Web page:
The Troposphere

Oct 27 2008   10:28PM GMT

Microsoft launches Azure for cloud computing

Leah Rosin Leah Rosin Profile: Leah Rosin

Following on the heels of an IDC report predicting that cloud computing will capture IT spending growth over the next five years, another major player came to the cloud game on Monday. During a keynote speech at the Microsoft Professional Developers Conference 2008 (PDC2008), Ray Ozzie, Microsoft Corp.’s chief software architect, announced Windows Azure, the cloud-based service foundation underlying its Azure Services Platform.

The Azure platform combines cloud-based developer capabilities with storage, computational and networking infrastructure services hosted by Microsoft’s global datacenter network, providing developers the ability to deploy applications in the cloud or on-premises and enabling experiences across a range of business and consumer scenarios. A limited community technology preview (CTP) of the Azure Services Platform was initially made available to PDC2008 attendees.

“Today marks a turning point for Microsoft and the development community,” Ozzie said. “We have introduced a game-changing set of technologies that will bring new opportunities to Web developers and business developers alike. The Azure Services Platform, built from the ground up to be consistent with Microsoft’s commitment to openness and interoperability, promises to transform the way businesses operate and how consumers access their information and experience the Web. Most important, it gives our customers the power of choice to deploy applications in cloud-based Internet services or through on-premises servers, or to combine them in any way that makes the most sense for the needs of their business.”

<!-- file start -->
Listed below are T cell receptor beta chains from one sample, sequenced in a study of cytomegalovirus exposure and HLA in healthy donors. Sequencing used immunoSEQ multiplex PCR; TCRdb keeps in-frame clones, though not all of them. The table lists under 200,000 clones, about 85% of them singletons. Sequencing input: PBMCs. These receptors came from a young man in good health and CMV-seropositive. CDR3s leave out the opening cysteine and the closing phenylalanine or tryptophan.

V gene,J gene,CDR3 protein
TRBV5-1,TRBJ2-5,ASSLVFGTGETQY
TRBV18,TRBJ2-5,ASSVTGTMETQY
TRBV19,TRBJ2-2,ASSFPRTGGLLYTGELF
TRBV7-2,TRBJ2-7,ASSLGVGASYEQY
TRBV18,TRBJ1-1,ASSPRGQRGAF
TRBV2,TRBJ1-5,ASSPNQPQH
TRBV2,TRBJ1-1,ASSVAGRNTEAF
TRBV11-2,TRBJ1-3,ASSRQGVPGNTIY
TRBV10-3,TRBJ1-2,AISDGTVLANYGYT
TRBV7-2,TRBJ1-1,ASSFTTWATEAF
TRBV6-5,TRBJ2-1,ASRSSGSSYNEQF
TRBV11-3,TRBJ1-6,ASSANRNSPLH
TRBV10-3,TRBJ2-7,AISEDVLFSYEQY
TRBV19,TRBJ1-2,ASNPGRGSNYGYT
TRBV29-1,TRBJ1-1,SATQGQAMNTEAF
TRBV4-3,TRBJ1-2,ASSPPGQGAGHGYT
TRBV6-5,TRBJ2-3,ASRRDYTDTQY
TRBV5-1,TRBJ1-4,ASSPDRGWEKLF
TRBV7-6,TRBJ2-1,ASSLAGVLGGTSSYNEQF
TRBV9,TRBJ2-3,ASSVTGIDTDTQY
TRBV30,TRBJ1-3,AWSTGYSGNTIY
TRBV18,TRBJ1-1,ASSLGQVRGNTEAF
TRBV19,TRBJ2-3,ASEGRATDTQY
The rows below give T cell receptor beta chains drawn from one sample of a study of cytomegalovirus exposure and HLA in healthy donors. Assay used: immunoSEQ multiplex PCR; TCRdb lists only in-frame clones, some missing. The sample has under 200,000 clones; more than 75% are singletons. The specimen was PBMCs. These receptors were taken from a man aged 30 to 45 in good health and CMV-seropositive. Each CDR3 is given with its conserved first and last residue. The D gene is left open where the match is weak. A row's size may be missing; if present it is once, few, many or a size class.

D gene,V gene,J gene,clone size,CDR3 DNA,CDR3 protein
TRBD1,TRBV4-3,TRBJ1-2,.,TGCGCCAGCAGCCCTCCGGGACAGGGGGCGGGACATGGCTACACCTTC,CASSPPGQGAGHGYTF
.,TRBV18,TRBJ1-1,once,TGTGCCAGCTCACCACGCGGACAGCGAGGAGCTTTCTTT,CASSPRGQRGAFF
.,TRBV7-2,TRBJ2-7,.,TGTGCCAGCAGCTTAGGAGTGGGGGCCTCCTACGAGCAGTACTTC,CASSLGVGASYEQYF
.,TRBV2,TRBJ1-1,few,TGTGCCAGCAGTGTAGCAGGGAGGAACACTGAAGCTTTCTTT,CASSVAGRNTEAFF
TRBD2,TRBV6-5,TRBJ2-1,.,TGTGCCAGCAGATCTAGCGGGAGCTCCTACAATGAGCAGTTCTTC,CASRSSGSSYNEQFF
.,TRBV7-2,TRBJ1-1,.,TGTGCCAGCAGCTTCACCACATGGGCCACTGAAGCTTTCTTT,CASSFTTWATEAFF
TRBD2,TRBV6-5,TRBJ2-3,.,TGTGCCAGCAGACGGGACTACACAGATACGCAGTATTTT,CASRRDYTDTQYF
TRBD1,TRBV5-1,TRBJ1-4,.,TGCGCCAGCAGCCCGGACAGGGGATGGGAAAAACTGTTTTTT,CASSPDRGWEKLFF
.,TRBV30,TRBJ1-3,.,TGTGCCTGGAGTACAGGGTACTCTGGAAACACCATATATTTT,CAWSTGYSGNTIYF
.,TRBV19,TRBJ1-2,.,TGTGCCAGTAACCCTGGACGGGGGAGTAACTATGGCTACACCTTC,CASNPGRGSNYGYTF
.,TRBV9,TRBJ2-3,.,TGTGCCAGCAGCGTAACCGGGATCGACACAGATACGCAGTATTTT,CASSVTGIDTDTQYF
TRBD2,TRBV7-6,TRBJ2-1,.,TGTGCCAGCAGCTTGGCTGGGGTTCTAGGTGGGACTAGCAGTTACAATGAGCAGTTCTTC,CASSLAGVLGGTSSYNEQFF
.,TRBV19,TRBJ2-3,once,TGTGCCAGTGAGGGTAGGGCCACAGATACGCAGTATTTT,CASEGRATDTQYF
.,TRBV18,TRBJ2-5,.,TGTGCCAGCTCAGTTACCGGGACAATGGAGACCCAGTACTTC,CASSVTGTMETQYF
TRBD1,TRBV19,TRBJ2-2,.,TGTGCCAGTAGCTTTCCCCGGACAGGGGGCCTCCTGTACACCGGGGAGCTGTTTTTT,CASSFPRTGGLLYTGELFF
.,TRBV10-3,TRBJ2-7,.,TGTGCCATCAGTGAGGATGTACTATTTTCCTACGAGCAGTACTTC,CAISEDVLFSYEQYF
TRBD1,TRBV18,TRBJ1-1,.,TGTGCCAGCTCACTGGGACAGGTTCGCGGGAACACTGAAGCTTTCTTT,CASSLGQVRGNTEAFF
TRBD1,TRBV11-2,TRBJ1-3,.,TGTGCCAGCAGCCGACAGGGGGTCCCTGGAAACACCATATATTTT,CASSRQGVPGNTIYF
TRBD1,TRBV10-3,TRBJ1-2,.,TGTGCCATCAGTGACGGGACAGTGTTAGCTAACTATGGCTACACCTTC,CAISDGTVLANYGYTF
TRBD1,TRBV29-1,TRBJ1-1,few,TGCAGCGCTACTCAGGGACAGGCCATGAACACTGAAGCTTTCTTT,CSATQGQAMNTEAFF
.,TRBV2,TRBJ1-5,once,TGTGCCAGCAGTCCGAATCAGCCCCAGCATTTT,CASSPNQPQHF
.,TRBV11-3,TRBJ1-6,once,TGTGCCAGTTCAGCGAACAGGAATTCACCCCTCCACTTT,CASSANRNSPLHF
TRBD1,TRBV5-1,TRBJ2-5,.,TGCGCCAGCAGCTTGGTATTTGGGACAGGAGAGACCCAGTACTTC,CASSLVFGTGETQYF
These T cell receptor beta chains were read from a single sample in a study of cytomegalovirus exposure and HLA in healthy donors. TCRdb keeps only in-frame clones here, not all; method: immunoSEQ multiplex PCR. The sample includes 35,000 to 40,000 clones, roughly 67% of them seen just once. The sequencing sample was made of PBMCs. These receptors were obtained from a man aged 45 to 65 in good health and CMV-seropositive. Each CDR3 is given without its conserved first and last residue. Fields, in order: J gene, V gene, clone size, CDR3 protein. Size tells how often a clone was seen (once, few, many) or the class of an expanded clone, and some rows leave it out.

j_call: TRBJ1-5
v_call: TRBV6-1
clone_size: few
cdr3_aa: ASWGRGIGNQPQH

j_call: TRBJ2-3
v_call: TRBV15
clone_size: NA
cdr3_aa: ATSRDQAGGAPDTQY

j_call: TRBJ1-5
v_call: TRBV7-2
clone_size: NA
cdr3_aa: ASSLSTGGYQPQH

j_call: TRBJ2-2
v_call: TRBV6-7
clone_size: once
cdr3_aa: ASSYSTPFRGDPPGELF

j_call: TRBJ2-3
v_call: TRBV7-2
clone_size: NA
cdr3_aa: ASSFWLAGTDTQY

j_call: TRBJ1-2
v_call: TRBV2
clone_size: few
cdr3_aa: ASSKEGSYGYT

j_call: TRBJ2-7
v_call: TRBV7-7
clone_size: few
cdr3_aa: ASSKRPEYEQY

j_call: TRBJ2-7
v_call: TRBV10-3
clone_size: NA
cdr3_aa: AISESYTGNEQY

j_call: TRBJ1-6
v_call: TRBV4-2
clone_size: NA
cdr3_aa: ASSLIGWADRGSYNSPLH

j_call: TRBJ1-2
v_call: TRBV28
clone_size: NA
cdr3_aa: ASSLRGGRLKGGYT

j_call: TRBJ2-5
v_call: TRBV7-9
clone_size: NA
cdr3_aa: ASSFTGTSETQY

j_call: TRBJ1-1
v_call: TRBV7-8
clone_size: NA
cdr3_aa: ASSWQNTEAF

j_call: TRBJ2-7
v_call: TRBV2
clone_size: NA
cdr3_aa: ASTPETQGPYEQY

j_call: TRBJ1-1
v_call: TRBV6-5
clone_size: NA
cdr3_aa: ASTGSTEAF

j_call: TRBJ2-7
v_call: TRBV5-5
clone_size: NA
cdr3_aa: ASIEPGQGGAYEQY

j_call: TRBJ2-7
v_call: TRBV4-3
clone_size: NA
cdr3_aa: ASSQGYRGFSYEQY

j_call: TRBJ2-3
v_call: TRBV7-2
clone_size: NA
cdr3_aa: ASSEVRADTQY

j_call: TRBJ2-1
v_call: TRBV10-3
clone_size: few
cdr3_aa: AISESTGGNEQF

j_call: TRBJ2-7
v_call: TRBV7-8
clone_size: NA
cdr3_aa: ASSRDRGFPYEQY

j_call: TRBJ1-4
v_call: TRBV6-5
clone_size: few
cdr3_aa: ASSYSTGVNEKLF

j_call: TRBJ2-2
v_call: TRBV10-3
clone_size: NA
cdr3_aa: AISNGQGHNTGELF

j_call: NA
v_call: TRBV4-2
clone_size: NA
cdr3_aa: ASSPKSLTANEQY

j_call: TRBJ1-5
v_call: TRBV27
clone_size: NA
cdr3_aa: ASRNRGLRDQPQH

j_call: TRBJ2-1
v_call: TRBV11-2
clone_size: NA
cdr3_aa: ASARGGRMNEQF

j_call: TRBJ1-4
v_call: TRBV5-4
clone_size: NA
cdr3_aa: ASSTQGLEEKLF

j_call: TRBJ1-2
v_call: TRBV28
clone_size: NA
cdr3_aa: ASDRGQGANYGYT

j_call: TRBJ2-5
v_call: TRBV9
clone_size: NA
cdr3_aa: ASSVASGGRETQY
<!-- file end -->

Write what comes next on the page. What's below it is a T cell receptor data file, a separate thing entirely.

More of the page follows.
The key components of Azure are summarized:

• Windows Azure for service hosting and management, low-level scalable storage, computation and networking

• Microsoft SQL Services for database services and reporting

• Microsoft .NET Services that are service-based implementations of familiar .NET Framework concepts such as workflow and access control

• Live Services for a consistent way for users to store, share and synchronize documents, photos, files and information across their PCs, phones, PC applications and websites

• Microsoft SharePoint Services and Microsoft Dynamics CRM Services for business content, collaboration and rapid solution development in the cloud

Nicolas Carr shared some of the nitty-gritty details:

During its preview stage, Windows Azure will be available for free to developers. Once the platform launches commercially – and, according to Ozzie, Microsoft will be “intentionally conservative” in rolling out the full platform – pricing will be based on a user’s actual consumption of CPU time (per hour), bandwidth (per gigabyte), storage (per gigabyte) and transactions. The actual fee structure has not been released, though Ozzie says it will be “competitive with the marketplace” and will vary based on different available service levels.

Now, it’s not horribly shocking that Microsoft has joined the movement to the cloud. But it’s a bit amusing because a lot of the cloud effort has been generated by those anti-Windows programmers, looking to share applications that directly compete with the Microsoft product suite. As I read through David Chappell’s Azure white paper, I couldn’t help but chuckle when I read this: “The Windows Azure compute service is based, of course, on Windows.”

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